Missile Command 3D
by Robert A. Jung
Atari Corp., for the Atari Jaguar
At the E3 show back in May, 1995, Atari's big promotion was for their recently-signed deal with Virtuality, and plans for an inexpensive "Jaguar VR" virtual reality headset. While the agreement is now on shaky ground and the headset has been put on hold, one announcement from that deal has borne fruit. It's Missile Command 3D, the first released Atari/Virtuality video game and part of Atari's series of "enhanced classics" for the Jaguar.
Missile Command 3D is actually composed of three games. "Original Missile Command," true enough, is a straighforward adaptation of the 1981 cold-war arcade title. "3D Missile Command" is a near-future version of the original, with upgradeable weapons and a battlefield that spans several screens. Finally, "VR Missile Command" travels to the far future, pitting the player's laser cannons against everything from missiles and bombers to titanic battle platforms and fire-breathing dragons in a variety of virtual landscapes.
While the three modes in Missile Command 3D share the same basic idea -- that of defending six cities from missile attacks -- the results are vastly different. "Original" is a close rendition of the 1981 arcade classic, though it's not an exact clone, and devoted veterans will notice some minor changes. Still, it succeeds in capturing the original's simple charm and hectic appeal, and in the end, "Original" is a delight.
"3D Missile Command" is a misnomer, as the game is not really played in three dimensions. Instead, the player scrolls the screen with the joypad, firing missiles in a 180-degree area of vision while a radar map tracks incoming dangers. Weapons are upgraded with "technology levels," where the player is rewarded for keeping cities intact for as long as possible. But the "3D" mode is flawed; the cone of vision is simulated with a twisting view, which makes it tricky at times to line up shots, and knowing how much to lead enemy missiles requires some experience.
"VR Missile Command" is unlike anything else in video games to date, and is the high point of this cartridge. The six cities are arranged in a circle, surrounded by the defense bases. The action is viewed from one of the bases, allowing the player to look around the virtual landscape and shoot down the enemy with lasers and missiles. Each base has a limited amount of firepower, and players can switch bases at any time, whether for more ammunition or a better attack angle. The nine stages are divided into underwater, aerial, and space scenes, each offering its own dangers and an end-of-the-round boss. The action is fast and furious in this mode, and the player is quickly absorbed into its captivating gameplay.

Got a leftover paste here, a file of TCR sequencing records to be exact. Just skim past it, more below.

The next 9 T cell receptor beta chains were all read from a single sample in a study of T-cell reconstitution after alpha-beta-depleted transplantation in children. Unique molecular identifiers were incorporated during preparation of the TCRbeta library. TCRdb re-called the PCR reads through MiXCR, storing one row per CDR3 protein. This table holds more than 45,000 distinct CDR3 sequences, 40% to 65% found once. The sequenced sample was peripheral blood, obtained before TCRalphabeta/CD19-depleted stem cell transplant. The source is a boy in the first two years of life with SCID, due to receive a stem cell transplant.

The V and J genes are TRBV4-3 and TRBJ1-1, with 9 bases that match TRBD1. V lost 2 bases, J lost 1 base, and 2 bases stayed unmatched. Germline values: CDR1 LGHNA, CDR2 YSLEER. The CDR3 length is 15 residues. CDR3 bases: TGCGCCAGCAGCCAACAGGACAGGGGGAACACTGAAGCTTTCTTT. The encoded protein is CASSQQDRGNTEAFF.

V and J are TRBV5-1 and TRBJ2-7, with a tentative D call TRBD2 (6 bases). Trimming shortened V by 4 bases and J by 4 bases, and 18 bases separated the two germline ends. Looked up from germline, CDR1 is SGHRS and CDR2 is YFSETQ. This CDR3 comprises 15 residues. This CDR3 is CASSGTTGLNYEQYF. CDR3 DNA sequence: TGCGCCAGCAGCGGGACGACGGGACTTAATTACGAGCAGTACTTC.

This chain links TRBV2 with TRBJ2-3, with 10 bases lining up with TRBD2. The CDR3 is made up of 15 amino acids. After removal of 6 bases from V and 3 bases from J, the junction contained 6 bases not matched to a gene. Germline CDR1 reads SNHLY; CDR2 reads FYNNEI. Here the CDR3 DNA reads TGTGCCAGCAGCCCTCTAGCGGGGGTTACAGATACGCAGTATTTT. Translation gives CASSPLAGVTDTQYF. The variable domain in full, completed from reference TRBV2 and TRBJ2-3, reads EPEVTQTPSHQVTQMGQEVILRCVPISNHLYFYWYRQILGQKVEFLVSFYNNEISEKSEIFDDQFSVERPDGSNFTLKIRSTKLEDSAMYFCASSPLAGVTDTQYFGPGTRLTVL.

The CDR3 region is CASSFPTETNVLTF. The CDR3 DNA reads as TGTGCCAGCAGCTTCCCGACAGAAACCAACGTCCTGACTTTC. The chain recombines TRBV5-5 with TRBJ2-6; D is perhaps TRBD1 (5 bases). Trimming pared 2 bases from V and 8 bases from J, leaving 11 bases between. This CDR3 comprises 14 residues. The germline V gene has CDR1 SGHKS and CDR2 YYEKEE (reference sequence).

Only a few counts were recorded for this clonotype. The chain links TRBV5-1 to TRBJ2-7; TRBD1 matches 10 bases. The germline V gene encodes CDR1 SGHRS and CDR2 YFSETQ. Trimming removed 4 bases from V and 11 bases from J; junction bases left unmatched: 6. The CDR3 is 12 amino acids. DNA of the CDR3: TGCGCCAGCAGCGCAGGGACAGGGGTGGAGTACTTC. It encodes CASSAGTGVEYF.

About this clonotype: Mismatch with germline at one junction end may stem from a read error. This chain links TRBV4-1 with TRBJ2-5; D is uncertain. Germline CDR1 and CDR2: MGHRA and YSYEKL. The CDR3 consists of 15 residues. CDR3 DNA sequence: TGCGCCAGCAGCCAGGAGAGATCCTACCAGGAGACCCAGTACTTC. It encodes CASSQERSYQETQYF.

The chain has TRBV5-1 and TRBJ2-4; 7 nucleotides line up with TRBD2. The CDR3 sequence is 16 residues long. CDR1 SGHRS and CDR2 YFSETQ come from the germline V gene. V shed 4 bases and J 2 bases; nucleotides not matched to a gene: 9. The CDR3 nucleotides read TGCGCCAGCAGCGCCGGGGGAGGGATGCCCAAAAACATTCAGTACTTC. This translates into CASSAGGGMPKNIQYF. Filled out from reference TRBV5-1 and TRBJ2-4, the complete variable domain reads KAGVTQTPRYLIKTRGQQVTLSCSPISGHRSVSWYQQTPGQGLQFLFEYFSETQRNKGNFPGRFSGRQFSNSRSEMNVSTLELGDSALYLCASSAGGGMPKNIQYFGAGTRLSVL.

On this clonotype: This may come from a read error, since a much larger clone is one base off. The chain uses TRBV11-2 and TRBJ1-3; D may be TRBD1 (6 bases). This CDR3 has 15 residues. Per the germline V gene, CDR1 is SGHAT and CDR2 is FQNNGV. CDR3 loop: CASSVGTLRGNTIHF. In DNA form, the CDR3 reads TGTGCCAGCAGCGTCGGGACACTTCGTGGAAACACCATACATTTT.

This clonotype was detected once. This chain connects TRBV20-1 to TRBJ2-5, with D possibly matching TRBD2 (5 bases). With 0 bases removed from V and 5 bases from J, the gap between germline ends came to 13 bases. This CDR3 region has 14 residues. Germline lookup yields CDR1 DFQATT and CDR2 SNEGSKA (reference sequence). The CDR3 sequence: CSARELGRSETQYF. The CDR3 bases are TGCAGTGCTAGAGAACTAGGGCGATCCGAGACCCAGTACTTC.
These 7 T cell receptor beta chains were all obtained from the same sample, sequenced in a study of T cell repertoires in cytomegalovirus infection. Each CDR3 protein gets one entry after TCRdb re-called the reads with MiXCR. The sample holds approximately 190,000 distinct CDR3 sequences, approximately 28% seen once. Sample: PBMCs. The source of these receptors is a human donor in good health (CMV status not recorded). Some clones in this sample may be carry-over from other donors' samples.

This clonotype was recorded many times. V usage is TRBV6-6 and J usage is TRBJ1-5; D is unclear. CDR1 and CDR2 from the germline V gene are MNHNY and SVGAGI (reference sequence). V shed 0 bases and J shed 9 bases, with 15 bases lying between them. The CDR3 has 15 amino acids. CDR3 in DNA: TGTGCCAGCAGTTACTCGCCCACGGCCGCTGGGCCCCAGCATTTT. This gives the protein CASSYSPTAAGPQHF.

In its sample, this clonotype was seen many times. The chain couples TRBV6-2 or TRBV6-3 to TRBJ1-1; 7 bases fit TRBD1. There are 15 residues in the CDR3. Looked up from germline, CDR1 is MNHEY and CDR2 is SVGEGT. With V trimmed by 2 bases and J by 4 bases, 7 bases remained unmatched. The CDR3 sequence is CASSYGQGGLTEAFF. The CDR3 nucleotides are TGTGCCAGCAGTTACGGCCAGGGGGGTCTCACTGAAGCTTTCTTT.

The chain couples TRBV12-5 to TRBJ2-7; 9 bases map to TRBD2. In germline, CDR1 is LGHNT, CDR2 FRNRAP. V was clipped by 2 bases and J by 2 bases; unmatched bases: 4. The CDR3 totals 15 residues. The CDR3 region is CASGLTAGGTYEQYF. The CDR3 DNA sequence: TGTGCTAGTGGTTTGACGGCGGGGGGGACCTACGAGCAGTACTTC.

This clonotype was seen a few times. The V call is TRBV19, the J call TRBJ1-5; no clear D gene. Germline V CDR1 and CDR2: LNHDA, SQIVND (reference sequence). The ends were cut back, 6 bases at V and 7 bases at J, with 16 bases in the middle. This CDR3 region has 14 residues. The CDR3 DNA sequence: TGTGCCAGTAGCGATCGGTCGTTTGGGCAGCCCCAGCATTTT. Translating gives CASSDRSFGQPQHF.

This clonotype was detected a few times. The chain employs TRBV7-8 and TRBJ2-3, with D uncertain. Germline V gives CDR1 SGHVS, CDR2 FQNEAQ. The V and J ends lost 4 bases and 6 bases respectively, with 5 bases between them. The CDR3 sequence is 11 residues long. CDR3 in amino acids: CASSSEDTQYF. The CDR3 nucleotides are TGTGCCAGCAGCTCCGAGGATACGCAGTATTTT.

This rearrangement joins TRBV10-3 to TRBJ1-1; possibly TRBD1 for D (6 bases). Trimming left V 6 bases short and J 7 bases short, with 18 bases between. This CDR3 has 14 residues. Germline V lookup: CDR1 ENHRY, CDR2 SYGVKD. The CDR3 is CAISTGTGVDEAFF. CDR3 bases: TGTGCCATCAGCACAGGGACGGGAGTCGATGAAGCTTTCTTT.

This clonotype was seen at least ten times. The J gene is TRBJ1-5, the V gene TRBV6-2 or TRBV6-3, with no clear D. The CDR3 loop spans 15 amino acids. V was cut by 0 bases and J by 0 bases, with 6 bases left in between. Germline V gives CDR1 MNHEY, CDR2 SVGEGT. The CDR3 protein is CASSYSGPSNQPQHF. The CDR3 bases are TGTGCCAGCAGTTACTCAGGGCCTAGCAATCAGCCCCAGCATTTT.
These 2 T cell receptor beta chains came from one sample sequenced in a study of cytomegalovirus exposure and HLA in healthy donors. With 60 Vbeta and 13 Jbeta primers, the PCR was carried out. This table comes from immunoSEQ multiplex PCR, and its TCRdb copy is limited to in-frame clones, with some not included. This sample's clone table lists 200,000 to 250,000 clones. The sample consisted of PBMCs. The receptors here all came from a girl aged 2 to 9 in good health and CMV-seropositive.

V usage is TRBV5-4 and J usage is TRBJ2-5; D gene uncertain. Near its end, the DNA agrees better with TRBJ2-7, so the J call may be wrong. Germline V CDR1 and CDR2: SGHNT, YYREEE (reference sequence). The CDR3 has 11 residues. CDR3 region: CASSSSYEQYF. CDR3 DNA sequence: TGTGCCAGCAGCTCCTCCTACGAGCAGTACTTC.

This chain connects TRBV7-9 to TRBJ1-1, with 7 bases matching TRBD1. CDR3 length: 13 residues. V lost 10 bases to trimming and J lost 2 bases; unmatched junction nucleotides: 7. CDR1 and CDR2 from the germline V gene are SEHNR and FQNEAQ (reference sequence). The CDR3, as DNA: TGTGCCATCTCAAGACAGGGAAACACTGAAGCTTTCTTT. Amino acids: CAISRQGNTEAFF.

But even Missile Command 3D is not entirely flawless. Difficulty settings are almost nonexistent; "Original" and "3D" modes have none, while "VR" mode offers three. Fortunately, the game isn't locked into any pre-set patterns, which helps to keep it fresh over time. Also, crosshair control in the "3D" and "VR" modes could have been better. They feel a little sluggish, starting slow and speeding up as the joypad is held down. Accurate aiming requires a little practice, but thankfully the game is lenient enough that pinpoint precision isn't required. Ultimately, these are relatively small flaws, and Missile Command 3D is simply a lot of fun to play.
The graphics in this game are among some of the best on the Jaguar. While "Original" mode closely duplicates the arcade's simple visuals, "3D" and "VR" modes go all out with advanced, up-to-date visuals. Solid and texture-mapped polygons are used everywhere, rendering easily-identified objects against photorealistic backgrounds. The frame rate is consistently high, producing smooth scrolling and seamless animation throughout. The game even includes a fair number of visual extras: a "flare" lighting effect, transparent objects, shimmering water, even an option in "Original" mode to play in a variety of enviroments with user-controlled scaling and rotation.
The music and sounds fall a little short of the graphics' high standards. "Original" discards the original sound effects and replaced them with other, equally simple noises. There's nothing wrong per se, but an effort to copy the arcade effects would have been welcome. The sounds in "3D" and "VR" are spartan, dominated by explosions and weapons fire, with various chimes to tally bonuses at the end of each level. Much better is the background music, which consists of assorted soft rock tunes that play throughout. They are all nicely done, complimenting the action without being distracting.
Missile Command 3D is simply terrific: wonderful graphics, enjoyable sounds, and three very distinct play modes add up to form one simply terrific game. Though the cursor control is a little sluggish, it's nothing to fret over, and fans of action games will quickly lose themselves in this title's various challenges. Never the same twice and certainly never boring, Missile Command 3D is a must-buy title for Jaguar owners everywhere!